UNITED NATIONS (Reuters) - The U.N. Security Council is considering a draft resolution to condemn the “shooting down” of a Malaysian passenger plane in Ukraine, demand armed groups allow access to the crash site, and call on states in the region to cooperate with an international investigation.
Australia - which lost 28 citizens - circulated a draft text, seen by Reuters, to the 15-member Security Council late on Saturday and diplomats, speaking on condition of anonymity, said it could be put to a vote as early as Monday.
The draft resolution “demands that those responsible for this incident be held to account and that all states cooperate fully with efforts to establish accountability.”
It “condemns in the strongest terms the shooting down Malaysia Airlines flight MH17 ... resulting in the tragic loss of 298 lives” and “demands that all states and other actors in the region refrain from acts of violence directed against civilian aircraft.”
The United States and other powers have said the plane was likely brought down on Thursday by a surface-to-air missile fired from rebel territory.
U.S. Ambassador to the United Nations Samantha Power said on Friday that Washington could not rule out Russian help in firing the missile.
Russian President Vladimir Putin urged the pro-Moscow rebels in eastern Ukraine to cooperate and insisted that an international investigation must not leap to conclusions. Moscow denies involvement and has pointed a finger at Kiev’s military.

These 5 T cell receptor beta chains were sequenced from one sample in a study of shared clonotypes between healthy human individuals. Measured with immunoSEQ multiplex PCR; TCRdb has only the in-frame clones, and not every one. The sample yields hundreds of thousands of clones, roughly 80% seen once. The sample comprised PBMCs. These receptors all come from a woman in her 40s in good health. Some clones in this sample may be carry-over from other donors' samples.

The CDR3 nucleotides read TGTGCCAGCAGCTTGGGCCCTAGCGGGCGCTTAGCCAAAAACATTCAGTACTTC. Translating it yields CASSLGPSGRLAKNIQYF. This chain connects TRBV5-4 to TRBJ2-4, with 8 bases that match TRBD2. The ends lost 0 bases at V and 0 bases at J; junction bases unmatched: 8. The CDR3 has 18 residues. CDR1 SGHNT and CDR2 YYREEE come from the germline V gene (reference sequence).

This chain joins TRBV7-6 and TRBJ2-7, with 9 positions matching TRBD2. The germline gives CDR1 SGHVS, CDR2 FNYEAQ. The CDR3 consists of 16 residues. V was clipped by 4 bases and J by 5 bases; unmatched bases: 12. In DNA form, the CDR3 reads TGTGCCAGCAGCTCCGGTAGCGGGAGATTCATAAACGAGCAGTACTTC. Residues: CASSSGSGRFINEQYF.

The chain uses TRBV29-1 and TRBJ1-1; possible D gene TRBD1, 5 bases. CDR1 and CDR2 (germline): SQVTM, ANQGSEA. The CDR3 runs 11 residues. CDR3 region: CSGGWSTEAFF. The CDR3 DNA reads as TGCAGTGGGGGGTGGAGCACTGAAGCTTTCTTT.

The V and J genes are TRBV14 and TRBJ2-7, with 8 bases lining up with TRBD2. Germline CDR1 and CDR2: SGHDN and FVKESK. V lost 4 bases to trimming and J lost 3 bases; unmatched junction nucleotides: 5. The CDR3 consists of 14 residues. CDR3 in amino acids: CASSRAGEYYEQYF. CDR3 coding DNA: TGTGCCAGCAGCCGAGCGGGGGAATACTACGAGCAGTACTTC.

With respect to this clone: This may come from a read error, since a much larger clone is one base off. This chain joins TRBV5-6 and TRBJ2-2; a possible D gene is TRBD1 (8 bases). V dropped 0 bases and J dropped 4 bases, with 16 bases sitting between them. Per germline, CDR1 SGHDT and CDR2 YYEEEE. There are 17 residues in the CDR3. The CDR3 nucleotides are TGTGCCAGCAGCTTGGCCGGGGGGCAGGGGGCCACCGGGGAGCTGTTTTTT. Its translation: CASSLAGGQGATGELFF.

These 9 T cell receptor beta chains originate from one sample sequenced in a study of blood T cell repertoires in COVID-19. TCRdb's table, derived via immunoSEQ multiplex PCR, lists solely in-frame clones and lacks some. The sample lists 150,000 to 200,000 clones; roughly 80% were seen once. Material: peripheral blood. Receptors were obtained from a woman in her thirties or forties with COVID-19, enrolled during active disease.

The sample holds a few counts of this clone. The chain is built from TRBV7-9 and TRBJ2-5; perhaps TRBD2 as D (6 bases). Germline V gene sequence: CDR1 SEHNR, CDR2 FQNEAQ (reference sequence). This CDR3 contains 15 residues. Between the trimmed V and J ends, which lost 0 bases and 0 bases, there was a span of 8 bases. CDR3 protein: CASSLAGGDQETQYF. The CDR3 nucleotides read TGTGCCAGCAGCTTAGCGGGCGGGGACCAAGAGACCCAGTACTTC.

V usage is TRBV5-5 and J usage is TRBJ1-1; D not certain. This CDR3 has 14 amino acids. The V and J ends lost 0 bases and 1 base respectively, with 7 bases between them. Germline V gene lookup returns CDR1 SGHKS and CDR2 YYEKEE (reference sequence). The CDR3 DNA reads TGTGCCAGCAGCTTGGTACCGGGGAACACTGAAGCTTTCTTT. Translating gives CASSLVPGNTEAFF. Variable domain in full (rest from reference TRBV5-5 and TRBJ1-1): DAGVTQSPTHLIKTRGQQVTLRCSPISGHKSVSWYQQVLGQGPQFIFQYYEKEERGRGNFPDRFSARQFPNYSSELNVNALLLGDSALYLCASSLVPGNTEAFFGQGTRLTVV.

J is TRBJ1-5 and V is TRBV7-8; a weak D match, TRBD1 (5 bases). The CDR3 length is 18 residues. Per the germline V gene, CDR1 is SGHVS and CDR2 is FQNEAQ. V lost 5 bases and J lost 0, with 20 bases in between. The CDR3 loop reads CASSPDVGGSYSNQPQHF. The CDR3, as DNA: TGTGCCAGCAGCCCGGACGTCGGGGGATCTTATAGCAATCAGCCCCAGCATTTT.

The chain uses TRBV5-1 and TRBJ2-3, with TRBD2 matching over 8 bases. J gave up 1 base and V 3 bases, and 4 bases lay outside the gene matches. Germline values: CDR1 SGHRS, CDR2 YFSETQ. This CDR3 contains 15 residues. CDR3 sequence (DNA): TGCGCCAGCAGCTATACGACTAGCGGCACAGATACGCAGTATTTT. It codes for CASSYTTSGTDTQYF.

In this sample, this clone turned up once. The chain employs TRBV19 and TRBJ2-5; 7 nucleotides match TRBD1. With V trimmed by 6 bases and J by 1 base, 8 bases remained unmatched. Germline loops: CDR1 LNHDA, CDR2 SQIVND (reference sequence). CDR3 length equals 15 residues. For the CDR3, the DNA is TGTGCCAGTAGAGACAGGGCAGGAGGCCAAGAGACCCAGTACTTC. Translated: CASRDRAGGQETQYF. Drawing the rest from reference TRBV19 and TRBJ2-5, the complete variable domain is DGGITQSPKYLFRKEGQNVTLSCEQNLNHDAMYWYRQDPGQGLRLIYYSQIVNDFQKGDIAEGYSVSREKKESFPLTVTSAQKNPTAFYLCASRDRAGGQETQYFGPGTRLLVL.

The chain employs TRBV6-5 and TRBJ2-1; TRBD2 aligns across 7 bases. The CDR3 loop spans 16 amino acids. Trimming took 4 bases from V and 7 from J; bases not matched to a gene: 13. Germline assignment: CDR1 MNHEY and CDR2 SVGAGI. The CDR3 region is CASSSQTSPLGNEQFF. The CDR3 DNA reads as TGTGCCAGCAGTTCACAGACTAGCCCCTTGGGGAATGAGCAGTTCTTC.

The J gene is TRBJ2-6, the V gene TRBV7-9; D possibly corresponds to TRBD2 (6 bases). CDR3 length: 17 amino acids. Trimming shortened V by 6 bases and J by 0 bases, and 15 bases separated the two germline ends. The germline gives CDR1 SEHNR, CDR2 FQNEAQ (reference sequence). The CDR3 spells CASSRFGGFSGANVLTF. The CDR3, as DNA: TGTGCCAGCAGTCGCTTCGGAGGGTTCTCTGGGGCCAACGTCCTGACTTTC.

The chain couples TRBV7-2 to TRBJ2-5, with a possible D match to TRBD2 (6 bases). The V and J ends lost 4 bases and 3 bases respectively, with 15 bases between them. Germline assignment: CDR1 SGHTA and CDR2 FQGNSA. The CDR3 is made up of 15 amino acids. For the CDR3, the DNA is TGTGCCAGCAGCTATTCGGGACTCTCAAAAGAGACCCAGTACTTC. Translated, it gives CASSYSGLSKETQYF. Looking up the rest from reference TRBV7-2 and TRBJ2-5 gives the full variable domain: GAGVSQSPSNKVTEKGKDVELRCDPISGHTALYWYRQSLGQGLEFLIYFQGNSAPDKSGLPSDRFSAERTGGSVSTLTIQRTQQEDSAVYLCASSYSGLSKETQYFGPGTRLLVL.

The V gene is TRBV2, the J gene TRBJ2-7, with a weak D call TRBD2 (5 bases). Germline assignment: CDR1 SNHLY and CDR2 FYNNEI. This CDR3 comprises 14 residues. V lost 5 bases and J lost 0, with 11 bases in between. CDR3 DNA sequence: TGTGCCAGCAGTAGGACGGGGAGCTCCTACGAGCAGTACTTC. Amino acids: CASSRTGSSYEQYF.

Ukraine and its Western allies accuse Moscow of fueling a pro-Russian uprising that threatens to break up the former Soviet republic of 46 million people. Russia denies orchestrating the unrest and says Ukraine’s attempts to end it by military force are making the situation worse.
The draft U.N. resolution “calls on all states and actors in the region to cooperate fully in relation to the international investigation of the incident, including with respect to immediate access to the crash site.”
It “demands that the armed groups in control of the crash site and the surrounding area refrain from any actions that may compromise the integrity of the crash site and immediately provide safe, secure, full and unfettered access to the site and surrounding area.”
International monitors the Organization for Security and Cooperation in Europe said on Saturday they had been allowed to see more of the crash site, though gunmen still stopped them approaching some of the wreckage.
Russia’s U.N. mission declined to comment on the draft Security Council resolution.
The Security Council issued an statement on Friday calling for a “full, thorough and independent international investigation,” access to the site and appropriate accountability. Britain drafted the short text and hoped the council could issue it on Thursday but Russia requested more time to review it.
The Australian-drafted resolution “supports efforts to establish a full, thorough and independent international investigation into the incident in accordance with international civil aviation guidelines.”
It also “insists that the bodies of the victims are treated in a dignified, respectful and professional manner.”
Editing by Robert Birsel